GenderqieerMost of us think of gender as the sex we were born – it’s a girl, it’s a boy. I will refer to that as the gender assigned at birth.

For most of us, we feel like the gender we were assigned at birth and we present as the gender we were assigned at birth. That is, when looking at us, most people can identify us as male or female. We are at one end or the other of the gender spectrum.

For one who is transgender, they feel like and identify as the gender opposite the one they were assigned at birth.

But gender is not binary. Not everyone is either male or female.

Those who identify as genderqueer fall somewhere within the ends of the gender spectrum. For some they feel neither male or female. Others feel like they “float” between the ends. One day they feel more female, one day they feel more male and sometimes neither or even a third gender. Some present in an androgynous way while others present more male or more female.

According to Wikipedia, “Genderqueer people may identify as one or more of the following:

  • having an overlap of, or indefinite lines between, gender identity;
  • having two or more genders (being bigender, trigender, or pangender);
  • having no gender (being agender, nongendered, genderless, genderfree, or neutrois);
  • moving between genders or having a fluctuating gender identity (genderfluid); or
  • being third-gender or other-gendered, a category which includes those who do not place a name to their gender.”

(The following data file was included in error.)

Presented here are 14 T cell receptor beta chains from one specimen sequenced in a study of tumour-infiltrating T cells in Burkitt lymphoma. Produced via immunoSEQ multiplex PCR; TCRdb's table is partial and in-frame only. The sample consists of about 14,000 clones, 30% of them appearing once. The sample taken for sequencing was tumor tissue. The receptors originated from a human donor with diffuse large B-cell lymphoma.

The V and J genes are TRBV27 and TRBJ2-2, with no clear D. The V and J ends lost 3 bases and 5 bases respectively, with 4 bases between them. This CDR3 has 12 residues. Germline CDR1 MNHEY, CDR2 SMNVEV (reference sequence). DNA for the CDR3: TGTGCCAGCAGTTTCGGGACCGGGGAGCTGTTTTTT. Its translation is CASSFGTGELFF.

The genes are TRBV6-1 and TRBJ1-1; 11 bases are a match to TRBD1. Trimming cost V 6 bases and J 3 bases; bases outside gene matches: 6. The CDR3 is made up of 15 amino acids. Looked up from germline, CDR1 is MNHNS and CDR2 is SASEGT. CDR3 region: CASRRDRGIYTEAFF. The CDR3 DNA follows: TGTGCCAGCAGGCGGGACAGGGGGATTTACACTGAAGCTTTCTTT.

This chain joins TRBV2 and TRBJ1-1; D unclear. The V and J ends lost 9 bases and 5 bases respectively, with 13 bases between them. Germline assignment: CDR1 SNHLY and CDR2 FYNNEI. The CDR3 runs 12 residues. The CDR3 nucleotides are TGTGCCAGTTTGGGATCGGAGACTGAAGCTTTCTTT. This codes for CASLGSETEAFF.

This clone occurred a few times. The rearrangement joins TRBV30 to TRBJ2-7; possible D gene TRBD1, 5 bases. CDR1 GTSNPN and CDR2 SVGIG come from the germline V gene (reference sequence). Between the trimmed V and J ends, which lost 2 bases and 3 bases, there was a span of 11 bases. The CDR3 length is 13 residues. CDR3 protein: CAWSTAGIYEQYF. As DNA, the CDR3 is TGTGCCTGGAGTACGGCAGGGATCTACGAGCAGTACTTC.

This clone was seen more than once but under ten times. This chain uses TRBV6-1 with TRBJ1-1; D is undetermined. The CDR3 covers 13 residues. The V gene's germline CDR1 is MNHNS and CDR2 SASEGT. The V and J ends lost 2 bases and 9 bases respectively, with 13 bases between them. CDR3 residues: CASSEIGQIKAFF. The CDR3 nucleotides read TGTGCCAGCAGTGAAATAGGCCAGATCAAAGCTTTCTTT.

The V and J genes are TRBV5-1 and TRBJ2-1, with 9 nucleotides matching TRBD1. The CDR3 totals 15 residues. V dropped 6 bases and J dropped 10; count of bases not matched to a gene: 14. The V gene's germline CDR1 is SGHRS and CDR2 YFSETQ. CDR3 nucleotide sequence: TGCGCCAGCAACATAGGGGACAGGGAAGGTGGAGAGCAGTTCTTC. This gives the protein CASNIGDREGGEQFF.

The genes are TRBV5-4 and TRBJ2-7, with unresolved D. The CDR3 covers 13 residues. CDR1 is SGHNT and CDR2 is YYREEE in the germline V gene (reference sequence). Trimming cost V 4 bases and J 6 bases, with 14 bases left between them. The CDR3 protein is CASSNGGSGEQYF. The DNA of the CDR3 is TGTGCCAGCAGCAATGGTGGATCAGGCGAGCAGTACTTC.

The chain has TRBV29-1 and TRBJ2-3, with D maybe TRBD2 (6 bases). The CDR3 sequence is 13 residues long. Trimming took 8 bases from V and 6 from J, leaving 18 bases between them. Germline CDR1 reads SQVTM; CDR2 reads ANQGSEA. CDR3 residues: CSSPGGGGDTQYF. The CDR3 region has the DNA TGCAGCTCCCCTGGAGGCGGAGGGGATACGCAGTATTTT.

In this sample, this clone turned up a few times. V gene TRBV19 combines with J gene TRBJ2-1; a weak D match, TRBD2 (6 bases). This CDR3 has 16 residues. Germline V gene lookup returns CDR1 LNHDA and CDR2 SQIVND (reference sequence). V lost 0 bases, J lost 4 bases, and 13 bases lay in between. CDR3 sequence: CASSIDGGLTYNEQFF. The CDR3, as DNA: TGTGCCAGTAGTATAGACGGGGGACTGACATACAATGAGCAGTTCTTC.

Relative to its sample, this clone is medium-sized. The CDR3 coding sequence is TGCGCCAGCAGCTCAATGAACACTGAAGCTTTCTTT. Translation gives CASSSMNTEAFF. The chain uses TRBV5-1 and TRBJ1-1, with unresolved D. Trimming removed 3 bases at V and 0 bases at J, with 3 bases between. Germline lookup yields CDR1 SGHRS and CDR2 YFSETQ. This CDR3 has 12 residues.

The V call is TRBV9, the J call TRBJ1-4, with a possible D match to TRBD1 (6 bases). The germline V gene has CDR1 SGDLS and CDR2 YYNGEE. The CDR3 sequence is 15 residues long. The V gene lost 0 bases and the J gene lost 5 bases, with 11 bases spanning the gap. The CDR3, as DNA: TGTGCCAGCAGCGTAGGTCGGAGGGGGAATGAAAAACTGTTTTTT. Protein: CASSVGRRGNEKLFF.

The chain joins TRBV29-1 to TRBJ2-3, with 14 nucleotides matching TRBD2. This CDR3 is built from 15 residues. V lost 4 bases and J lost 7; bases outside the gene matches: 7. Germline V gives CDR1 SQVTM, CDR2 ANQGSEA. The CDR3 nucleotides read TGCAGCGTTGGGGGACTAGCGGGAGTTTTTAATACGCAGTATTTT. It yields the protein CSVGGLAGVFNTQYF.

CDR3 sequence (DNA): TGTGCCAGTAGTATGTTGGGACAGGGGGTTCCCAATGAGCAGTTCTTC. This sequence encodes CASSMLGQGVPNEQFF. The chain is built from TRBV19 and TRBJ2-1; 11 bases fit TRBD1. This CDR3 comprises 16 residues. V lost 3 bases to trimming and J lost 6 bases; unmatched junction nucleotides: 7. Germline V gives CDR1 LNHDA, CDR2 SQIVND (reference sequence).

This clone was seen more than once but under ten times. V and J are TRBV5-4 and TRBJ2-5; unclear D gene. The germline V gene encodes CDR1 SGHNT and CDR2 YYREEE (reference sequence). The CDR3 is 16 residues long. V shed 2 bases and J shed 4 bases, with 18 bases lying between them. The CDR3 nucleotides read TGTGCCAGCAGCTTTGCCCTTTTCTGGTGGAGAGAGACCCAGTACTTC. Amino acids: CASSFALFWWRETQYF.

When a child tells their parent they are genderqueer, it’s often very confusing for the parent. They don’t know what to think. Is my child just confused? How can one not identify with a gender? Do you really mean you are transgender?

For those of us who are binary, we know inside what gender we are. It’s hard to understand something we’ve never experienced. What’s important is to believe our child and trust that they know what they feel and who they are. We don’t have to understand it, we just have to accept it. That may take some time and that’s okay. It can be a lot to adjust to. Just like a parent of a transgender child, we may have to adjust to a new name, new pronouns, a new look. We probably need some time to grieve the child we imagined we had before we can fully embrace the child we do have and have always had. It’s just part of the process.

Give yourself the time you need, learn more, get support. While you’re doing all that, be sure your child knows you love them no matter what. That’s what any child wants to know, isn’t it?

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